Meanwhile, Back in Wisconsin: Can’t Get Online to Obtain Obamacare? Go The Paper Route

The Healthcare.gov application to receive Obamacare; don't worry, it's for real, and you can fill it out and mail it the good, old-fashioned way.  By hand (Courtesy: Money CNN.com)

The Healthcare.gov application to receive Obamacare; don’t worry, it’s for real, and you can fill it out and mail it the good, old-fashioned way. By hand (Courtesy: Money CNN.com)

I figured that by the second week of October, I’d have Obamacare.  Nope.  And I thought that I could jock anything on the Web.

You’ve got to think outside the box when you can’t get online.  And if it means that you have to ride the Pony Express rather than the Super Chief, at least you will have started the process.

I had already decided to go paper when, on a trip to the Wisconsin Job Center, I strolled over to the area set aside to get people signed up for health care through the Affordable Care Act, and see whether I could still get through.  Nope.

The large room was singular for a lack of applicants:  applicants who might be pre-Medicare older adults unacquainted with the Web, or those who are former Badger Care  or welfare recipients who do not have an Internet connection at home.  There was a bank of computers, health plan brochures from plans like Unity and Humana, and people wanting, dying to help and assist, but who were succumbing to the boredom of another frustrating day.  Hardly anyone could get through, and if they did, they were tossed out several times by the compromised software.

Well, I downloaded the paper application and instructions from the Healthcare.gov site.   Yeah, at least that works.  Here are the links below.

Application:

http://marketplace.cms.gov/getofficialresources/publications-and-articles/marketplace-application-for-family.pdf

Instructions:

http://marketplace.cms.gov/getofficialresources/publications-and-articles/marketplace-application-for-family-instructions.pdf

Download them and make as many copies as you like for yourself, family, and friends who need this opportunity.  If you flub up, you can start all over again, and the software won’t piss you off.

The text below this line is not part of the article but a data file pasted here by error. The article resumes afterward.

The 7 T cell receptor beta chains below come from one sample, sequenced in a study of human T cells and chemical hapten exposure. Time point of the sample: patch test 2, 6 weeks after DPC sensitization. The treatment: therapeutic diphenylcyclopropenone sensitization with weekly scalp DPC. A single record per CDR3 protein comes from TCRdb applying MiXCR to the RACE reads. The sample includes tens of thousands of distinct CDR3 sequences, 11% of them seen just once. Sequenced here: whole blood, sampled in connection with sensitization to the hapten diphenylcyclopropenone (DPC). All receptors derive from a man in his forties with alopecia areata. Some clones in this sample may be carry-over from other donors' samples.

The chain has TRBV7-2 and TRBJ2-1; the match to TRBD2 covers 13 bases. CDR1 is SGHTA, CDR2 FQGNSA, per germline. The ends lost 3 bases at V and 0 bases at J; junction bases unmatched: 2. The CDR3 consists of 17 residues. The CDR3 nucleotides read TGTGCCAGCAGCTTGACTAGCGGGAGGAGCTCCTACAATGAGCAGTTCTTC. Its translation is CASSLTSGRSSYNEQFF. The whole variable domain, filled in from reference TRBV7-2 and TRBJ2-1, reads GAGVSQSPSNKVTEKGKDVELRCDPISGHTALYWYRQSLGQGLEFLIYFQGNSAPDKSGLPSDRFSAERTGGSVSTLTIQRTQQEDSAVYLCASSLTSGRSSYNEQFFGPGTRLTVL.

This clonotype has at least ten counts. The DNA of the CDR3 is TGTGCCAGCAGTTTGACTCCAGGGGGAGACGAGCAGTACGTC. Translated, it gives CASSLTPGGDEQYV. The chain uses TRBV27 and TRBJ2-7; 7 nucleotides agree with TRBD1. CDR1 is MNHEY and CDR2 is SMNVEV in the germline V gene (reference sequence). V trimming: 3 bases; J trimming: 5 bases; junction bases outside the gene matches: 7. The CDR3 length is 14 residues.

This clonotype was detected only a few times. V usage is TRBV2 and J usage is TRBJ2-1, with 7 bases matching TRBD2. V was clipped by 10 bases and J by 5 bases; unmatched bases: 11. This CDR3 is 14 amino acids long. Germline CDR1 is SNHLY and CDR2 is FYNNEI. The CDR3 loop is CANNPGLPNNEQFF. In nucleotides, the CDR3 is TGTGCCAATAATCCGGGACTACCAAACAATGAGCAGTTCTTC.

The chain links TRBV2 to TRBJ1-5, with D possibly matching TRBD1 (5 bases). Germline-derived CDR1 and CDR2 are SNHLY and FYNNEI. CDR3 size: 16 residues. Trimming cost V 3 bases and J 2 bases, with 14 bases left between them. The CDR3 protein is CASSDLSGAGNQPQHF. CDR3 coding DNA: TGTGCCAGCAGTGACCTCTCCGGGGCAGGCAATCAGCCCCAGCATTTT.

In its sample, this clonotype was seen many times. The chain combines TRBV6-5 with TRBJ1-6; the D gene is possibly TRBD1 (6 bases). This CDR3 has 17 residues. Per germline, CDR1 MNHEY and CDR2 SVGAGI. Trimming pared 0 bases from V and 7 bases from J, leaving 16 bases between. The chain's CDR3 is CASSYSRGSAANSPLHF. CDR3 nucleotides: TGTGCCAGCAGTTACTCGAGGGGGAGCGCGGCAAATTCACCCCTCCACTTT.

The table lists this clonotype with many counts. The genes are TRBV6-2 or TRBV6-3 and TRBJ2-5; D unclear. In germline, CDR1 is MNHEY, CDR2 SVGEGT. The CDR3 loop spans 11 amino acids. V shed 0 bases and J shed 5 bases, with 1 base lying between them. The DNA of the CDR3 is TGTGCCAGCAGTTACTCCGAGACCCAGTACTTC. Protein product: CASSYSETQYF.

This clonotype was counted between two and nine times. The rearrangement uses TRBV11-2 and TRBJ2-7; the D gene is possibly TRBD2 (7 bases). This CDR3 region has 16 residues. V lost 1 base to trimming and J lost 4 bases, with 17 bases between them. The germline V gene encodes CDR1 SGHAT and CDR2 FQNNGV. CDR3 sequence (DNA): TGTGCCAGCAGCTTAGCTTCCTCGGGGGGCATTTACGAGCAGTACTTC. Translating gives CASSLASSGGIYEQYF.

After the third week, I decided not to blame the president, or even Secretary Sebelius who does deserve a lion’s share of blame for the disastrous rollout.  I blamed the nature of the beast that is the government contractor bidding system, which usually awards the lowest bidder, no matter how bad a track record that contractor may have.  In hindsight, of course, Health and Human Services should have never awarded the contract to that Canadian company, CGI Federal.  They were supposed to knit a lot of disparate entities together, “making Quality Software Services’ data hub work seamlessly with Development Seed’s sleek user interface and Oracle’s identity management software — or “designing an IT solution that is adaptable and modular to accommodate the implementation of additional functional requirements and services,” as CGI Senior Vice President Cheryl Campbell put it in a September hearing on the progress of the site.”

CGI Federal has worked before for the Bush Administration on other projects, and for the Canadian government (which recently cancelled their contract for botching up a website  for their health system).  Thing is, even if CGI Federal had done the job reasonably well, “[t]he government’s record of poorly designed websites and botched IT is well-known in the tech world. In 2009, one of the government’s own sites, Next.gov, engaged readers in a debate: “Why are federal websites so bad?”

Why?  Because some of these contractors are not only rock-bottom cheap, they are really the bottom of the barrel when it comes to quality and reliability of their product.  The nature of the beast is that government must run cheaply and inexpensively or not at all.  Problem is, when something isn’t done right, which is a risk if the contractor isn’t competent, it ends up costing the taxpayers even more.  

Some of the blame should also go to those states with Republican/Bagger governors (Scott Walker, Bobby Jindal), who refused to extend Medicaid for their states, thus creating exchanges and subsidies.   Poor people, or working poor on minimum wage, have no access to health care in their states because of governors like Walker and Jindal.  They are what Obamacare was designed for.  They could probably get health care for $1.00 using the subsidies.    But that is too much like right for these Baggers.   For others, the healthcare.gov site is thus overloaded with those applicants who could have done quite well with a state website and exchange.  Ask Kentucky or California how they are doing with Obamacare.  It’s working, and working well.

So if you still need health care, make up your mind whether the blame game is worth it, and be pro-active.  Fill out the forms above and send them off to:

Health Insurance Marketplace
Dept. of Health and Human Services
465 Industrial Blvd.
London, KY 40750-0001

It will take at least 1-2 weeks before they get back in touch with you.

 Good luck.

~ by blksista on November 7, 2013.

 
%d bloggers like this: